1. bombastic bob Silver badge
                  Devil

                  Re: I must have missed the change in standards bodies.

                  "A TLD for your own internal LAN should be doable without having to pay a rentier to do it properly."

                  yourname.local <-- try that. set up your DNS server using 'bind', hook it in with the isc DHCP server, and voila! works for me, since, like, forever, LONG before RFC6762 was written. May require Linux or BSD, to work properly.

                  I can't remember where I first read about '.local' though. It wasn't in the RFCs as I recall, but it may have been mentioned in IANA or ICANN documents someplace. It was related to the use of '.localhost' for ONLY the loopback, and '.local' for anything in a private address space.

                  A quick google search shows that Micro-shaft recommends it for domain controllers. Maybe THAT is where I first read about it, back in the 90's, setting up a windows NT 4 server domain controller for testing.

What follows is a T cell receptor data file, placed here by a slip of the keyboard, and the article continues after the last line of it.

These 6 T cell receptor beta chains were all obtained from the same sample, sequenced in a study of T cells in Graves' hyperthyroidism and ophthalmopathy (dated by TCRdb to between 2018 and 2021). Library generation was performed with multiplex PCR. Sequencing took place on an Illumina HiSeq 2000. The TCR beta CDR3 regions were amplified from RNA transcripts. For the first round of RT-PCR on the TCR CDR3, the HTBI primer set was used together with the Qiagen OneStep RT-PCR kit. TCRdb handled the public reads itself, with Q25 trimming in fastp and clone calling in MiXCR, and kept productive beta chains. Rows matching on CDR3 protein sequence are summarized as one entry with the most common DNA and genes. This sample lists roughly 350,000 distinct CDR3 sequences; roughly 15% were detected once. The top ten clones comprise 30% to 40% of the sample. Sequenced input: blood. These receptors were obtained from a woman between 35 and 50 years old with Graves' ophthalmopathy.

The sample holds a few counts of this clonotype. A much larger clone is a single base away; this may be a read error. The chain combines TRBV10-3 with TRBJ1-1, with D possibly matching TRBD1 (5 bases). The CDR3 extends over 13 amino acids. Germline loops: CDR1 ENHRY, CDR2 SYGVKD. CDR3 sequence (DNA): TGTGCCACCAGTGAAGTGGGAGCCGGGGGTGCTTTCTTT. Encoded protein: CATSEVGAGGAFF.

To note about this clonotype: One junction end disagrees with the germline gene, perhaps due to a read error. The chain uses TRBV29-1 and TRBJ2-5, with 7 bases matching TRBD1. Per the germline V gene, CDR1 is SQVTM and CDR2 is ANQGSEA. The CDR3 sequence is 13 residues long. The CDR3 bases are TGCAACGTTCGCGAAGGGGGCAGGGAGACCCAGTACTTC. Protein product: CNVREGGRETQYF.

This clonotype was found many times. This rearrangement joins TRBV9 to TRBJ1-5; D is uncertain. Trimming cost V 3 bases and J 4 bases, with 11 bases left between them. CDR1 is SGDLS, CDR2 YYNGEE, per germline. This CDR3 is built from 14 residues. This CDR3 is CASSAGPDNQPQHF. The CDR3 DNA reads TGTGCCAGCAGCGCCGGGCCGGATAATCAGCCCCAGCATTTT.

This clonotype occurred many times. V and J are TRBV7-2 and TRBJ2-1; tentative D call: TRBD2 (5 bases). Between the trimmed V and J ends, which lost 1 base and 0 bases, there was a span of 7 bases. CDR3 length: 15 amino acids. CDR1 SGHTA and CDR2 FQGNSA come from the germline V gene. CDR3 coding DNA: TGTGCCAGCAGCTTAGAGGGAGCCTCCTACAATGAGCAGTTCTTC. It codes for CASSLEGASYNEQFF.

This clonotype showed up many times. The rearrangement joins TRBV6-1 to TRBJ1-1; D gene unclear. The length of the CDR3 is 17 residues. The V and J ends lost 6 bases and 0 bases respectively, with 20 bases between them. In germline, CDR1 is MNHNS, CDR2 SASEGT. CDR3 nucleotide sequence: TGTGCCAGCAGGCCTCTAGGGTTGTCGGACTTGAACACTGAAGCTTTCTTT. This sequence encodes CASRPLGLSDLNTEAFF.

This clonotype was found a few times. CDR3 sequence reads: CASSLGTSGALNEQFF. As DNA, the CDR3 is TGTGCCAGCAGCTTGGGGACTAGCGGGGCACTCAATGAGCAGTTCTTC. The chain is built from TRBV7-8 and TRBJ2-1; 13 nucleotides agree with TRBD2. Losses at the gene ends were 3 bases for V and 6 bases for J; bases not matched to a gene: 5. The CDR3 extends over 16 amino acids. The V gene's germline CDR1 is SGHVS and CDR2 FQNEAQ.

Worthy of note: according to SOME several-year-old intarwebs references, Apple's mDNS stuff attempts (or used to attempt) to resolve a "name.local" name differently than a DNS lookup, by assuming they're multicast-only, but "name.whatever.local" appeared to work properly. Just to point it out, anyway.

          3. Dan 55 Silver badge

            Re: I must have missed the change in standards bodies.

            It's their web browser, same logic applies. They have the right to enforce any rules they like, in their web browser.

            It wouldn't be they realised they bought a lemon in the shape of a .dev TLD because other people used it before them and now they're using their general purpose trojan horse browser to make .dev get some traction by enforcing certificates so nobody else can use that TLD on their LAN?

            Once Google's got everybody off its lawn, they can begin to monetise .dev.

            1. Anonymous Coward
              Anonymous Coward

              Re: I must have missed the change in standards bodies.